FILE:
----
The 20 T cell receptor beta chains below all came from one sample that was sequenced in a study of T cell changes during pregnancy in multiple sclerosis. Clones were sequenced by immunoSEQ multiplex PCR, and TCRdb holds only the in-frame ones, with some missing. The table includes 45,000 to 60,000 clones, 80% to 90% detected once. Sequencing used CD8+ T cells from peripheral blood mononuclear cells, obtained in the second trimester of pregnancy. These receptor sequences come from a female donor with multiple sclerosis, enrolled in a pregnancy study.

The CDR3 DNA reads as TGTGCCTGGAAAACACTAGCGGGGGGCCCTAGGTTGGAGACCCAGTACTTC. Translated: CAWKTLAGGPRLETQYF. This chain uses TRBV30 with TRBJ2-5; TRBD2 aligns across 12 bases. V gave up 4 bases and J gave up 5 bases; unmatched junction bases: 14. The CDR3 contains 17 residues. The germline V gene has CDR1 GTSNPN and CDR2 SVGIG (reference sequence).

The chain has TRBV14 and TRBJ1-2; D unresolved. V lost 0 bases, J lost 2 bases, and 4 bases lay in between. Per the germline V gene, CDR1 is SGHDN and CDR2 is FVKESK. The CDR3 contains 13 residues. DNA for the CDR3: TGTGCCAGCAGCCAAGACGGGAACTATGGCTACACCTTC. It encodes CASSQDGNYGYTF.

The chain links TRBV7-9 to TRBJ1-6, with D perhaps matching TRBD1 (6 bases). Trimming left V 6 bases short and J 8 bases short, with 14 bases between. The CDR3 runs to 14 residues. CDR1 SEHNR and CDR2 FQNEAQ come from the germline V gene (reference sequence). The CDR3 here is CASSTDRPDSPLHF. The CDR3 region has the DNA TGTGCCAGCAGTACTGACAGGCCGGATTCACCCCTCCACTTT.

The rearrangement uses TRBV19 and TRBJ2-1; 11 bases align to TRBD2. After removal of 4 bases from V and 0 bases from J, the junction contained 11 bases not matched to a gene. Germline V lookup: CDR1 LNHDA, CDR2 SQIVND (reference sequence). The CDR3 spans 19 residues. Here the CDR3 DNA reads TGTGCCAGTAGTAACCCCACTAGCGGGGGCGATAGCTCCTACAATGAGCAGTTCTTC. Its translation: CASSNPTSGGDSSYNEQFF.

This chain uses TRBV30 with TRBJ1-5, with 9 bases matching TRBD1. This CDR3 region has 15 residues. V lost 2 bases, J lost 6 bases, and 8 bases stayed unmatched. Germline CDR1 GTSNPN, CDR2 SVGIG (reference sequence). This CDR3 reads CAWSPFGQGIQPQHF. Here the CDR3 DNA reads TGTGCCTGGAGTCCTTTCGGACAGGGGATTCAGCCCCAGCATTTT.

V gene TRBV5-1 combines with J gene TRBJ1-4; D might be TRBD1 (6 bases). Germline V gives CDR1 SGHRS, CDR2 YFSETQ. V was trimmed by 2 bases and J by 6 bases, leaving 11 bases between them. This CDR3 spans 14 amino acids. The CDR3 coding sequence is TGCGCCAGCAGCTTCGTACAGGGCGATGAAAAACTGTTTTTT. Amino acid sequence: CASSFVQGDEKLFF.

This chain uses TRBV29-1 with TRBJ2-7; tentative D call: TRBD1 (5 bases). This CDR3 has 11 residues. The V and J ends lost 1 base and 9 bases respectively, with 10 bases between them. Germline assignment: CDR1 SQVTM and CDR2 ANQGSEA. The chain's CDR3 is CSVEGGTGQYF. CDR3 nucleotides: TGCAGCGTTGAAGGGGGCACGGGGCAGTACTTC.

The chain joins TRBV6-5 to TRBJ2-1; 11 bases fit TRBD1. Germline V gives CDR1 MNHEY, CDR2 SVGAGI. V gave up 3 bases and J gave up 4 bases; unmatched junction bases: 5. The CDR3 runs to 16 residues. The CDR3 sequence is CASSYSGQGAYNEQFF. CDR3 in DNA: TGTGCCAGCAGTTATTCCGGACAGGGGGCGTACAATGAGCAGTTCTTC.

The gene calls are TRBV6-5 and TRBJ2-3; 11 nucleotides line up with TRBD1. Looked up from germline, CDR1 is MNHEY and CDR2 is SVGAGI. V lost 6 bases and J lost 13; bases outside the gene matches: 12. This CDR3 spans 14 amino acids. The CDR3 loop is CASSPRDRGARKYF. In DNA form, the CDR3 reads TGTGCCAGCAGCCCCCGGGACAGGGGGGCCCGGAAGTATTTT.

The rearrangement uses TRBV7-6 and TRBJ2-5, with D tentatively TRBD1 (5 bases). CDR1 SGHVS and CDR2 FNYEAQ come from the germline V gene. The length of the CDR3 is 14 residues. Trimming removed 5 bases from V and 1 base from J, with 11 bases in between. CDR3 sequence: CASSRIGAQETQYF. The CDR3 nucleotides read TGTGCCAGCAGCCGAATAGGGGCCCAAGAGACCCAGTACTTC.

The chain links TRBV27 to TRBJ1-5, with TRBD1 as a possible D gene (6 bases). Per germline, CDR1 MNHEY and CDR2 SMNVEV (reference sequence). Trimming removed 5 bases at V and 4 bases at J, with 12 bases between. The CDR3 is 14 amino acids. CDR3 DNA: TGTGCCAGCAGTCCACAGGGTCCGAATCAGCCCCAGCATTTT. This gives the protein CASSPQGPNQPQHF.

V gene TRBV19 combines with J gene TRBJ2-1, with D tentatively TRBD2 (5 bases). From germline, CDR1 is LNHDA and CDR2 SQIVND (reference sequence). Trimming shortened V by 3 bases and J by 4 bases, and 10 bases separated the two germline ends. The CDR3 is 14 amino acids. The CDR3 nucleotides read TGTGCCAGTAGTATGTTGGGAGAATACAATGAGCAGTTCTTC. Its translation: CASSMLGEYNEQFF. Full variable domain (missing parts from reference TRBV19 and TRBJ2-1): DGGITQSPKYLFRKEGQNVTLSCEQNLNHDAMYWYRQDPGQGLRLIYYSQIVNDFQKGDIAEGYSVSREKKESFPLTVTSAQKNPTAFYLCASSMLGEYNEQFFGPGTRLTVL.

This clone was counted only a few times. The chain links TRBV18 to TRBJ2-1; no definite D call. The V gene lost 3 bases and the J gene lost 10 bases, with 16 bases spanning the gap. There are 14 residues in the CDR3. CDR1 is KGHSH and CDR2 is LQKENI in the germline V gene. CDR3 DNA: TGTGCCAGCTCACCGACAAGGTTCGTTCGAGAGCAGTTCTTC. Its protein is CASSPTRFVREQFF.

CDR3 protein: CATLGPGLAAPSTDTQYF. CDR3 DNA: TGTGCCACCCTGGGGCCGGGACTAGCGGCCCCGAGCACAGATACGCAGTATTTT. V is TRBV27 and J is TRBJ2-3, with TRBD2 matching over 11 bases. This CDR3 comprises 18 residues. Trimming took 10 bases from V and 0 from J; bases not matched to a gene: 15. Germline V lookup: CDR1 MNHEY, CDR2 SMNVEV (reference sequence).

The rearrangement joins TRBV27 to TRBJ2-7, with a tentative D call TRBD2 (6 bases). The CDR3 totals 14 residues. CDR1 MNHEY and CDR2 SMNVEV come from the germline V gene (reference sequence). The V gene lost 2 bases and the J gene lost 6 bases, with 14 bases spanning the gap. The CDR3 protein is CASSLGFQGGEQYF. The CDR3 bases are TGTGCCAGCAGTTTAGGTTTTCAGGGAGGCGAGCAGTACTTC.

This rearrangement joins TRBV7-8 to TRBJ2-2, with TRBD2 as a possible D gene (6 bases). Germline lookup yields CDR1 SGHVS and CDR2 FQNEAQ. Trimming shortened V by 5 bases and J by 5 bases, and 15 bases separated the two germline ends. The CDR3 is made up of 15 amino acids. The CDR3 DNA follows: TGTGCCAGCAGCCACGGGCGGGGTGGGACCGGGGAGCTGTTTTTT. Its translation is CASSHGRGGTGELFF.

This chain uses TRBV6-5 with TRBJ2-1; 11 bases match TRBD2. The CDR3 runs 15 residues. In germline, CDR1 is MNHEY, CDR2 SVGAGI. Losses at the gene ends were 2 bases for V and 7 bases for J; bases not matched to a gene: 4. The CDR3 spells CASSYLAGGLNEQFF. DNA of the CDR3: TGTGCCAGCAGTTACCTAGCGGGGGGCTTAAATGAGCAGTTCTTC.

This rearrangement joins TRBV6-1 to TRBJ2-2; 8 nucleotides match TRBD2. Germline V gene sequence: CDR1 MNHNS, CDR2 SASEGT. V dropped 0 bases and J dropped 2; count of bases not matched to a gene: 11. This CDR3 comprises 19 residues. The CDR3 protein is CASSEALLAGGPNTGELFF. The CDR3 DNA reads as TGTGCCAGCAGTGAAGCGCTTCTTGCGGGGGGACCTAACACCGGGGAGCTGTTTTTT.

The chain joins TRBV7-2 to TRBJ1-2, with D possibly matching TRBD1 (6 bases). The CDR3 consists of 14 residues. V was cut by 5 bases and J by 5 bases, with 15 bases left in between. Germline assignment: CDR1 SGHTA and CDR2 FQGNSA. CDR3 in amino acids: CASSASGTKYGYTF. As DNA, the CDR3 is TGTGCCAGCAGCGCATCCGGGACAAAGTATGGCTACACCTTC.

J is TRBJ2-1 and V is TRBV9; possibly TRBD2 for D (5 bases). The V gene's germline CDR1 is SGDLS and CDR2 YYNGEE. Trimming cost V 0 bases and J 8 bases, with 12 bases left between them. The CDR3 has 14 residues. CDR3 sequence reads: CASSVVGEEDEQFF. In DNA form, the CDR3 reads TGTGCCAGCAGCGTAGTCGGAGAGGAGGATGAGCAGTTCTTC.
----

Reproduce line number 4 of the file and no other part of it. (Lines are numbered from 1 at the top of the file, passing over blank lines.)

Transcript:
The chain links TRBV7-9 to TRBJ1-6, with D perhaps matching TRBD1 (6 bases). Trimming left V 6 bases short and J 8 bases short, with 14 bases between. The CDR3 runs to 14 residues. CDR1 SEHNR and CDR2 FQNEAQ come from the germline V gene (reference sequence). The CDR3 here is CASSTDRPDSPLHF. The CDR3 region has the DNA TGTGCCAGCAGTACTGACAGGCCGGATTCACCCCTCCACTTT.